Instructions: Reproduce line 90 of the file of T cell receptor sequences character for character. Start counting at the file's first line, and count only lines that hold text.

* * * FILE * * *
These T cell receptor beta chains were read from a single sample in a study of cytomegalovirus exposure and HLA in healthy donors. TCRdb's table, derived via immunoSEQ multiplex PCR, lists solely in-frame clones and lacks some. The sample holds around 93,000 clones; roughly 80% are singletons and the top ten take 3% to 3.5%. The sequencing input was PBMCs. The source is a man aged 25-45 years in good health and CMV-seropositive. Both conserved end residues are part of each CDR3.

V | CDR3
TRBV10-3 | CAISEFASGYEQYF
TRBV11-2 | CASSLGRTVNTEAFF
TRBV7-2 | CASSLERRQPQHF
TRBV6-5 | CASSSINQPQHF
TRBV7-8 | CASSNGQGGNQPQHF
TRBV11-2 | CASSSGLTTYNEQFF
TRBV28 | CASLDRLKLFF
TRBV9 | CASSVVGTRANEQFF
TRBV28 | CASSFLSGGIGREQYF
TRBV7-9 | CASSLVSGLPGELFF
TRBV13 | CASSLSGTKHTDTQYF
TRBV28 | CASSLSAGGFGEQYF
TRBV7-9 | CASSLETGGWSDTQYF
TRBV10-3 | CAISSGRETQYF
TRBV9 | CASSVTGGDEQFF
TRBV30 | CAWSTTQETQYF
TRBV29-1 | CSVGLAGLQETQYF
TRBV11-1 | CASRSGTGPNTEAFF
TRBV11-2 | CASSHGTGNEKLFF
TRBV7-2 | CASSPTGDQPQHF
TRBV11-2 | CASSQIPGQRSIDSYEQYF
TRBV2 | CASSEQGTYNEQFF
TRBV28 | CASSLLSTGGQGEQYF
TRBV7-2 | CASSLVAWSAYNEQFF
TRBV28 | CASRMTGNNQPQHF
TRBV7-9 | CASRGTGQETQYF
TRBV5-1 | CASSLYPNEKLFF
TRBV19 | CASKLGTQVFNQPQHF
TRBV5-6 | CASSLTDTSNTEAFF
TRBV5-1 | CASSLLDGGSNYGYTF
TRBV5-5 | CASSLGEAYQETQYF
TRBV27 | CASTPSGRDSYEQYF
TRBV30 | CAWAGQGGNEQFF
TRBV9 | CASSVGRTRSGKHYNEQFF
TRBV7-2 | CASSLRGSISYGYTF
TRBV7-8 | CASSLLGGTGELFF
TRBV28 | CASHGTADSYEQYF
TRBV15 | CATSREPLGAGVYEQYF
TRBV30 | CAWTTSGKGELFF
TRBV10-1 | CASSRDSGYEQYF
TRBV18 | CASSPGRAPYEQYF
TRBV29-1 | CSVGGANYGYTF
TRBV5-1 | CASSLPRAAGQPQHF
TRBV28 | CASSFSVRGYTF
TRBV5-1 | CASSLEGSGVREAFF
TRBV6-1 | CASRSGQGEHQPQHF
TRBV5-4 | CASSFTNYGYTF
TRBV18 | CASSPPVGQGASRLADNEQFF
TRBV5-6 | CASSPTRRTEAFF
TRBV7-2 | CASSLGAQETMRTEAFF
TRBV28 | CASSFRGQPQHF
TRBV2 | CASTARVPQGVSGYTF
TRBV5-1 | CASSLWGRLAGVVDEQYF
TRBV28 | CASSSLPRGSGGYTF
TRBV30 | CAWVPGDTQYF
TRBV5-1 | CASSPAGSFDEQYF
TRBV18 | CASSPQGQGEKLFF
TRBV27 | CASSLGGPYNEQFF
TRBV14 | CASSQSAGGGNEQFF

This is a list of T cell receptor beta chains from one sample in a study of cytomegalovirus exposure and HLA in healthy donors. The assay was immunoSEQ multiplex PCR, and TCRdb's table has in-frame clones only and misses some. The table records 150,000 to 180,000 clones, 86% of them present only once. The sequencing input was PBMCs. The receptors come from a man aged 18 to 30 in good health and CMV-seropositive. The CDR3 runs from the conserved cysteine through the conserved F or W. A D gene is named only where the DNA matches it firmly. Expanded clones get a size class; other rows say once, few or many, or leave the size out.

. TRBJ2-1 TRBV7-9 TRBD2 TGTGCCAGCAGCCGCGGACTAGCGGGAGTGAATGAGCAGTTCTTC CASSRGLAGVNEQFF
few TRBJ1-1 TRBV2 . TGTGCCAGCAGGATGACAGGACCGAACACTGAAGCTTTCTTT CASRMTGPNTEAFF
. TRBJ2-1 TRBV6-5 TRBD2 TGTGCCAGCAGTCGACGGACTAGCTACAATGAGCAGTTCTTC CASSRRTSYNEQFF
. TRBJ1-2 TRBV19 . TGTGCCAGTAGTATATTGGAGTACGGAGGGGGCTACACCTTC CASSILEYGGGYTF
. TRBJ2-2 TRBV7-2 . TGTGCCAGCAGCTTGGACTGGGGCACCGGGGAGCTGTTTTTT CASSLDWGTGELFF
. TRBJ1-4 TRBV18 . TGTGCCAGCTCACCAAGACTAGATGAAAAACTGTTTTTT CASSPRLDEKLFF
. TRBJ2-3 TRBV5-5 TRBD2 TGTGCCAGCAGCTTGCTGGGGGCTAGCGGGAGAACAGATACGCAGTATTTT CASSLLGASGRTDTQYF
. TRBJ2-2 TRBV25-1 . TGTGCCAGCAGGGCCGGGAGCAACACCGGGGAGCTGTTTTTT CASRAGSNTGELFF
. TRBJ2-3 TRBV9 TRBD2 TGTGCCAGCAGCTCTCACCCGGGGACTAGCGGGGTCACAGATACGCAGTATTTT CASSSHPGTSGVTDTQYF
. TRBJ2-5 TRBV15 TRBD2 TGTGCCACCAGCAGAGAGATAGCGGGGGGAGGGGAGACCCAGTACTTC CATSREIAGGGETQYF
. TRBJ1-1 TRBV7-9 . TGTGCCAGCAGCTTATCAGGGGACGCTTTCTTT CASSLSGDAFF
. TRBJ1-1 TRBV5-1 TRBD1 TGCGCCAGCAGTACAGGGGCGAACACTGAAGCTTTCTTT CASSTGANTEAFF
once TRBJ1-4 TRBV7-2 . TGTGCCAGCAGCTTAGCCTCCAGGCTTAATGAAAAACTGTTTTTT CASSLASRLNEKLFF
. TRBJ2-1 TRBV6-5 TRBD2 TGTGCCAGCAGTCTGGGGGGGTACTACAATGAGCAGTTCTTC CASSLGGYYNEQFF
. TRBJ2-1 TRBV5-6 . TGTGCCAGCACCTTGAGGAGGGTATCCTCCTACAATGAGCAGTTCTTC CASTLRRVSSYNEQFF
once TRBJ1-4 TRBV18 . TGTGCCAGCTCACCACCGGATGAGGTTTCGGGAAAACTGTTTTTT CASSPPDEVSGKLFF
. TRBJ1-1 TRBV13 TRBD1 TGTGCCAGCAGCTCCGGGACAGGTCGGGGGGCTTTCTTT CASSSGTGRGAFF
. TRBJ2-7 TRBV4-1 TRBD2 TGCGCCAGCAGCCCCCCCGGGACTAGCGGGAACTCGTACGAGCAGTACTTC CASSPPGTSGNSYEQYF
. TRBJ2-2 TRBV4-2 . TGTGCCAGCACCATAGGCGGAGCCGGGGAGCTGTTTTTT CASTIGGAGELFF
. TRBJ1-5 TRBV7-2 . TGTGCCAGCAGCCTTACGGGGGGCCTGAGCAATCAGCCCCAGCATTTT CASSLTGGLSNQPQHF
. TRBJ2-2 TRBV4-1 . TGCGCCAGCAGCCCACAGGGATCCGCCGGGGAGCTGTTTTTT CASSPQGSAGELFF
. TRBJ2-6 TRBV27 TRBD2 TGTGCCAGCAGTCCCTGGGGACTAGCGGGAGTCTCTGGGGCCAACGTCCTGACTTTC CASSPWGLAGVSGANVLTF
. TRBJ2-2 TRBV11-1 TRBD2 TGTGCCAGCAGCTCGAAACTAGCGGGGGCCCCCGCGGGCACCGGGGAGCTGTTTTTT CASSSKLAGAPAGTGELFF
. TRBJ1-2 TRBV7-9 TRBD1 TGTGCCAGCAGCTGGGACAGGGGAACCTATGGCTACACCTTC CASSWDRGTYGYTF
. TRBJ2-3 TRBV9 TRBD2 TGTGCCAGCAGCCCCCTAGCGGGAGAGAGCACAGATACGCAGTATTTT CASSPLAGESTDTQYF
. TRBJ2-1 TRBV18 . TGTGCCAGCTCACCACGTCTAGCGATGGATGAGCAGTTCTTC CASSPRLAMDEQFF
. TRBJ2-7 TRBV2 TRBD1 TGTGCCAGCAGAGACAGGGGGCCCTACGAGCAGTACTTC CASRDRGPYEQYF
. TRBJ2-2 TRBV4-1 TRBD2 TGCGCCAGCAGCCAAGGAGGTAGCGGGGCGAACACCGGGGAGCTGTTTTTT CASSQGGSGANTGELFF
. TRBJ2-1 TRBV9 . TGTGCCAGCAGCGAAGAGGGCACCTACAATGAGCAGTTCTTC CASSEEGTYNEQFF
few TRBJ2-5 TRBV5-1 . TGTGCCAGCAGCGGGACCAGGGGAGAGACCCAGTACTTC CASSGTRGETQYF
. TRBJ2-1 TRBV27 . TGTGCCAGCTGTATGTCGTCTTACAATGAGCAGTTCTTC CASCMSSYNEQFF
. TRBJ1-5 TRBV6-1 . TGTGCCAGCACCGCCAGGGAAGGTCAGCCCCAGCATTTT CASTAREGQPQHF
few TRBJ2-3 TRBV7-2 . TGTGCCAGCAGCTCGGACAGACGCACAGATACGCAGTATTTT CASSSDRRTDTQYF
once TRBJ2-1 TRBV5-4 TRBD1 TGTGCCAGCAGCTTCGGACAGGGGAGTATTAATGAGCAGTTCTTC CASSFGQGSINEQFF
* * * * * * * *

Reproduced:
. TRBJ2-2 TRBV4-1 TRBD2 TGCGCCAGCAGCCAAGGAGGTAGCGGGGCGAACACCGGGGAGCTGTTTTTT CASSQGGSGANTGELFF